I went on with YouTube and Simon Fischers Basics while searching for my current teacher, with whom I'm working now since maybe 10 weeks. We started at zero - empty strings, breathing, doing away with tension, then intonation and pitch training... Wouldn't have expected that it might be that hard for piano-tuned ears to get accustomed to pure fifths... After all starting with some very easy duos and an easy student concerto, but completely stepping back from shifting and vibrato for now.

Due to preexistent chronic neck pains I stumbled on Jordan Hayes (inventor of the Kreddle-CR) tutorials even earlier and invested some time on "gear-fiddling". While I'm quite happy with my CR and posture now, I'm still not sure about the SR. (By now I play maybe two third of the time with, and the rest of the time without - which works surprisingly fine - and leave this decision for later.) Coming from medicine and sports, I'm very interested in the biomechanical aspects.

So after some weeks of hard work with my current teacher I'm quite confident about how things develop, it "almost sounds like music-making" and I am able to play the pieces I worked on before on a very much higher level now, even if it's just starting... ;-)

Once I brought my son with me and we worked on his goals for that hour. He quite liked it a bit, but yet he doesn't see the benefits of "dry basic work" over scratching on new pieces, so it isn't easy to convince him to switch. As many people he might mistake the number of pieces played for progress... Additionally my teacher is very busy at the moment and available only in the evenings... (But I guess therefore might be some more good teachers out there...)

Ella - yes, it should mainly be about enjoying to play music. But how long can this work, if progress is limited and sound is scratchy? So, your teaching recipe sounds good, but it has to be followed in ALL it's components... And also from my own experience, I'm afraid that she's just out of concept... As Raphael pointed out, "you have to keep at it and keep at it", even if it may be annoying for both the teacher and the student. But learning an instrument can't be fun exclusively, as we all may know...

Paul - I guess your statement gave me the rest...!

July - yes indeed, Wohlfahrt 16 IS beyond his level, as well as was Wohlfahrt 15 the weeks before. He can learn things from that, but for sure he will have to come back later to draw full the profit from these etudes... (Wished he would continue with Doflein or something like that...) As far as I believe, almost anything would be too early at this point, without a stable posture and a good tone on empty strings...

Thank you all for your thoughts!

January 17, 2017 at 09:49 AM · Just a thought, as the bad habits have been learned find a new teacher who teaches playing without the shoulder rest, that way your son can have a new beginning and dont have to waste lots and lots of time on correcting the things he has learned. Im MD too and to me playing looks a lot healthier without the shoulder rest.

January 17, 2017 at 09:57 AM · Hi Nuuska,

In my opinion, posture is VERY important for all the pieces of the jigsaw puzzle that is playing the violin, to fall into place. Playing the violin though is physically demanding and muscle groups should be strengthened to be able to function adequately during violin playing.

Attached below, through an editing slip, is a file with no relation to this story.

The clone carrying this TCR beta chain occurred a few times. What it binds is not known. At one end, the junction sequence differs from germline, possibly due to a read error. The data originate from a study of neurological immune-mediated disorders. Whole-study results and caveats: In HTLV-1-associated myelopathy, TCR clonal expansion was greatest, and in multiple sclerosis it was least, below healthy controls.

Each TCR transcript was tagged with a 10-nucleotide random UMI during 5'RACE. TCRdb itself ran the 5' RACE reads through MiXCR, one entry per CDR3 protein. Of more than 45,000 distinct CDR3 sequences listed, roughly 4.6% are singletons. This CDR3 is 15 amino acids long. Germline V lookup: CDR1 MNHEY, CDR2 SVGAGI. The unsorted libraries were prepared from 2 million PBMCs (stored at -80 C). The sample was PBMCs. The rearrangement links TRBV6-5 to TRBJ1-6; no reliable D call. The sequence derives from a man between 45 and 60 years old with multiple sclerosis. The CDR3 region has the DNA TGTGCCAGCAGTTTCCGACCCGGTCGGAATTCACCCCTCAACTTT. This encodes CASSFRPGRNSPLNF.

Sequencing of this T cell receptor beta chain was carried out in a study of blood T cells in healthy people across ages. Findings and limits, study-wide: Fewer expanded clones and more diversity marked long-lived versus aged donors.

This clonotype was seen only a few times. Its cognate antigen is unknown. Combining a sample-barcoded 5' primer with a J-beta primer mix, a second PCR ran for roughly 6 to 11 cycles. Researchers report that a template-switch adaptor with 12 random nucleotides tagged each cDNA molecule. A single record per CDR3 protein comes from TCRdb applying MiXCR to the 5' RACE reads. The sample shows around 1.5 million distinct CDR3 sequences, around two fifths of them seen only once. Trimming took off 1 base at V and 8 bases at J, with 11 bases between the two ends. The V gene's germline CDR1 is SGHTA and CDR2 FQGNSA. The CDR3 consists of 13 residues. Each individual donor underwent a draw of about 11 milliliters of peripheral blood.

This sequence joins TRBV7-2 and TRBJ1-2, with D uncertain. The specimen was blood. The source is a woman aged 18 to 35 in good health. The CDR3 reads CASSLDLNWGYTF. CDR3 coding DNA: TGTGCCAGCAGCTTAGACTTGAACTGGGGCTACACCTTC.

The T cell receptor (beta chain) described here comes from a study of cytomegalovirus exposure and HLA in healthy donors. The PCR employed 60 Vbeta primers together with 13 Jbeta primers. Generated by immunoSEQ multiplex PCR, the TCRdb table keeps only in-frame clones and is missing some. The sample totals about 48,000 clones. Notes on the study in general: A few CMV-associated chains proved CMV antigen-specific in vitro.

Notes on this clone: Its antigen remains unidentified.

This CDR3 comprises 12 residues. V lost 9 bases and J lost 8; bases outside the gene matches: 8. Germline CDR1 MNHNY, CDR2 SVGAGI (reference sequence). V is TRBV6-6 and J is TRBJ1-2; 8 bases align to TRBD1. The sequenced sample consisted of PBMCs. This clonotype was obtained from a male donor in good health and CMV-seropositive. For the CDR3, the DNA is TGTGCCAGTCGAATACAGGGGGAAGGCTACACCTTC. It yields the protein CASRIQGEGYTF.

Having said that, no teacher sets out to do a bad job. The fact that he plays from the Wohlfahrt and Doflein books for me, is a sign of wanting to set your son up with solid foundations. Perhaps you should discuss your worries with the teacher involved, as well as with your son.

Time is of the essence here, as when he hits puberty, the last thing your son will want to do is lots of exercises. Most likely he will want to play pieces, rather than the dryer technical stuff, or he will be more likely to give up.

Good posture gets developed over time and it will need addressing in every lesson. It should also be part of weekly work set to practise at home - and then checked the following week. But there is always a lot to do in lesson and sometimes other issues take priority. I very much believe there is a 3-way communication between the pupil, the teacher and the parent. It will be interesting to hear your son's views as well as the teacher's.

Good luck!

Henriette de Vrijer, Pro-Am Strings

January 17, 2017 at 05:36 PM · Maria, that's not the worst idea, I'd guess. Only problem: where I live playing "restless" completely went out of fashion, I can't even remind when I last saw somebody live playing that way. Might be tricky to finde somebody who teaches it. But I'll ask around.

Henriette, basically I agree. I'm sure she is well-meaning and not just lazy, but maybe unexperienced, despite of her so-and-so many years of experience in teaching. Being a proper violinist by far doesn't imply being a proper teacher as well. I'm aware of the high skills, empathy and persistence it needs to make a good teacher, and these don't develop overnight. And actually, she still is pretty young.

She easily feels stepped on her toes (maybe because of her cultural background, but unfortunately it's impossible for me to discuss anything else in japanese than placing a Sushi order...) and then becomes complicated, that's the main reason why I quit a few months ago... You know, it would still be okay for me if she learned "with and from us" - but I still doubt I'm the right one to teach her teaching...